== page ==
The undertaking of the statutory corporation established by the 1977 Act was transferred to British Aerospace Public Limited Company, on 1 January 1981 by virtue of the British Aerospace Act 1980; on 4 February 1981 just over half of the issued shares in the company were offered by HM Government to the general public and to employees, the remaining shares being retained by the Government. In September 1985 the Government sold its remaining ordinary shares in BAe while retaining its special share, and BAe at the same time raised 179.5 million of additional capital by the issue of new shares.

The rights attaching to the Government's special share did not extend to dividends or votes unless relating to certain changes to the Articles of Association. These relate primarily to the maintenance of UK control of both the Board and the company.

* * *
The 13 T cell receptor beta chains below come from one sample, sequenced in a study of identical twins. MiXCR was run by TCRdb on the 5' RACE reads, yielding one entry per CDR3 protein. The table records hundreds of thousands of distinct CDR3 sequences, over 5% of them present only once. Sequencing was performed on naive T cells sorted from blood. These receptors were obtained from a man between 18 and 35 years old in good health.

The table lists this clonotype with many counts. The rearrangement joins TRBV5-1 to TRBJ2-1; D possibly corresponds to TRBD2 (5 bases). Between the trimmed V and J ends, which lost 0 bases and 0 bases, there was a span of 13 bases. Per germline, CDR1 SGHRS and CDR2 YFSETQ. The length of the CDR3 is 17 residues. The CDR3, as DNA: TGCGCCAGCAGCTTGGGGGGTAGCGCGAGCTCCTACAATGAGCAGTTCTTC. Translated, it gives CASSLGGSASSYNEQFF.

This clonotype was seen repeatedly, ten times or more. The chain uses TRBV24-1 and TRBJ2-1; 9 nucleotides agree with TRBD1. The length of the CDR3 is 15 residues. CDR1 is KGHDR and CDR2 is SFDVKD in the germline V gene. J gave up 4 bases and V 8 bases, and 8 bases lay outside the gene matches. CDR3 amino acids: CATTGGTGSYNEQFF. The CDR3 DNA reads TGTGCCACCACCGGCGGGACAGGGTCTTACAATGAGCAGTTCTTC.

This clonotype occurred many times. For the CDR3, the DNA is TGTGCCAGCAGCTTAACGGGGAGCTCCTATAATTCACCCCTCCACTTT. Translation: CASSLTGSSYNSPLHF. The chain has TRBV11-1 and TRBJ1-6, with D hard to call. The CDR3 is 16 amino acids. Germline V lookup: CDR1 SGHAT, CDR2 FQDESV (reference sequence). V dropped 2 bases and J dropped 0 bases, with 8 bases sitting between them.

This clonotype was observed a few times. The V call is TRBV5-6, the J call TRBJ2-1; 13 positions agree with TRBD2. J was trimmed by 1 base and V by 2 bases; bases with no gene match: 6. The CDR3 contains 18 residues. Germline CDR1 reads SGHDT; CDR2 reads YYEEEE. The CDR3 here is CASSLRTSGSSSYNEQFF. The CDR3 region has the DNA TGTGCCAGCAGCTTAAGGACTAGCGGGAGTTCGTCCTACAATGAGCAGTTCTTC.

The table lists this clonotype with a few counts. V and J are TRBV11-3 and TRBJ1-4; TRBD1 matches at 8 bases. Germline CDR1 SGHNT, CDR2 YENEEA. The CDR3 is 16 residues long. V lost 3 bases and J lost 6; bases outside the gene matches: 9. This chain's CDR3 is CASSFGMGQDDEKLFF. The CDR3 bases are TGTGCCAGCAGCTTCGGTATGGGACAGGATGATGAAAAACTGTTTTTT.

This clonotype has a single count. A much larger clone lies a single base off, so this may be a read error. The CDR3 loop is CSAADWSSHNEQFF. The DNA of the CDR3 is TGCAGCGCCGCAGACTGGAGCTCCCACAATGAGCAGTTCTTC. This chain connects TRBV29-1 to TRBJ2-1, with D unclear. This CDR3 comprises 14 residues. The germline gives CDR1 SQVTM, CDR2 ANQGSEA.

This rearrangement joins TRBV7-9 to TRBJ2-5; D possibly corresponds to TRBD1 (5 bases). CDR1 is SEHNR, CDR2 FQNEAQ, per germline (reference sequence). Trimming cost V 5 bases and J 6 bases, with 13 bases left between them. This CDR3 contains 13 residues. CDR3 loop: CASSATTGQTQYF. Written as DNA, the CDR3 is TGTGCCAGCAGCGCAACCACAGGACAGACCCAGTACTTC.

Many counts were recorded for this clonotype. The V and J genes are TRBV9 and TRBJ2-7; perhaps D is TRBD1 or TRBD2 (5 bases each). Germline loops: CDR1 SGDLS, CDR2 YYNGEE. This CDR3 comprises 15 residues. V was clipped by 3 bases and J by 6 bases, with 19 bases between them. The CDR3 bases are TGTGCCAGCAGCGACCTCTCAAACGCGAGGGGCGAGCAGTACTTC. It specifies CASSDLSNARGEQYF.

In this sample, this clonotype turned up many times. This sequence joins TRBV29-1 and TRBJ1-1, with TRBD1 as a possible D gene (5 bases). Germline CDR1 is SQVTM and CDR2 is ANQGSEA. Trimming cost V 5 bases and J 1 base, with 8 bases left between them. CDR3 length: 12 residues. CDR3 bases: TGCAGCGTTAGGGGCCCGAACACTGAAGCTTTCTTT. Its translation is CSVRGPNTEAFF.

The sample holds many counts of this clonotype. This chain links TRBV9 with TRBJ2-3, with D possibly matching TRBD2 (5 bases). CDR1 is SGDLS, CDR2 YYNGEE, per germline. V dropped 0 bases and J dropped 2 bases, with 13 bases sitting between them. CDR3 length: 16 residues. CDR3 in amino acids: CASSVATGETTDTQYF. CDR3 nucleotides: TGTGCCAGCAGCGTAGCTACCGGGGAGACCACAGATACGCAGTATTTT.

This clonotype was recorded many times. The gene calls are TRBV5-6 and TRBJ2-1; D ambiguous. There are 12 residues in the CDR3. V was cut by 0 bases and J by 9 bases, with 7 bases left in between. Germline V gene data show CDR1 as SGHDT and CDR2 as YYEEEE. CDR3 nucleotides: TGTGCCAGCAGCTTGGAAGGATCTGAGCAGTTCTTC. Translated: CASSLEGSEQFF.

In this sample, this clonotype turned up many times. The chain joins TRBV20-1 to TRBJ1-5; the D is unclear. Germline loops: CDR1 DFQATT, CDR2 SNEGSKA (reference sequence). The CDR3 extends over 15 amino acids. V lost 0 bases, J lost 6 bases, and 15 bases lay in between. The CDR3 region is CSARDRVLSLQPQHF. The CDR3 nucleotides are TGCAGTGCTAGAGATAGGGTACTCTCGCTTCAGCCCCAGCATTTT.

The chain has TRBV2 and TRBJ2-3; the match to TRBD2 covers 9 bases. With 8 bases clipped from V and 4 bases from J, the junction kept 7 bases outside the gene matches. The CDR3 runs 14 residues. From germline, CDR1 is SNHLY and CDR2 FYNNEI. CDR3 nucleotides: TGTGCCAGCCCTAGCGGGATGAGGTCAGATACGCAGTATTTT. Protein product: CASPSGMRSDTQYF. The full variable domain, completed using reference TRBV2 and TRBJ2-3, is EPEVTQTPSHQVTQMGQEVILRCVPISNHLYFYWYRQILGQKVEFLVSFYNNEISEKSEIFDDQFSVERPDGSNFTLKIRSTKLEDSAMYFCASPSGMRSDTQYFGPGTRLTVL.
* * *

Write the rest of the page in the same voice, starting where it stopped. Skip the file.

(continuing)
In 1987 BAe embarked upon a business acquisition programme both to complement and diversify from its existing activities. The first acquisition was RO in April 1987 at a cost of 190 million in cash, followed in December by Ballast Nedam, a Dutch civil engineering contractor, for 48 million, also in cash. In 1988 an 80 percent interest in the Rover Group was acquired for 192 million in cash, the remaining 20 per cent being purchased by Honda. In 1989 BAe was restructured whereby the holding company became a management organization supervising wholly-owned subsidiaries, each of which was responsible for a particular business managed as a separate profit centre. In August 1989 Arlington Securities Plc was acquired for 278 million, partly as diversification but also to apply its property management skills to BAe's own industrial sites which were extensive and becoming surplus to its requirements.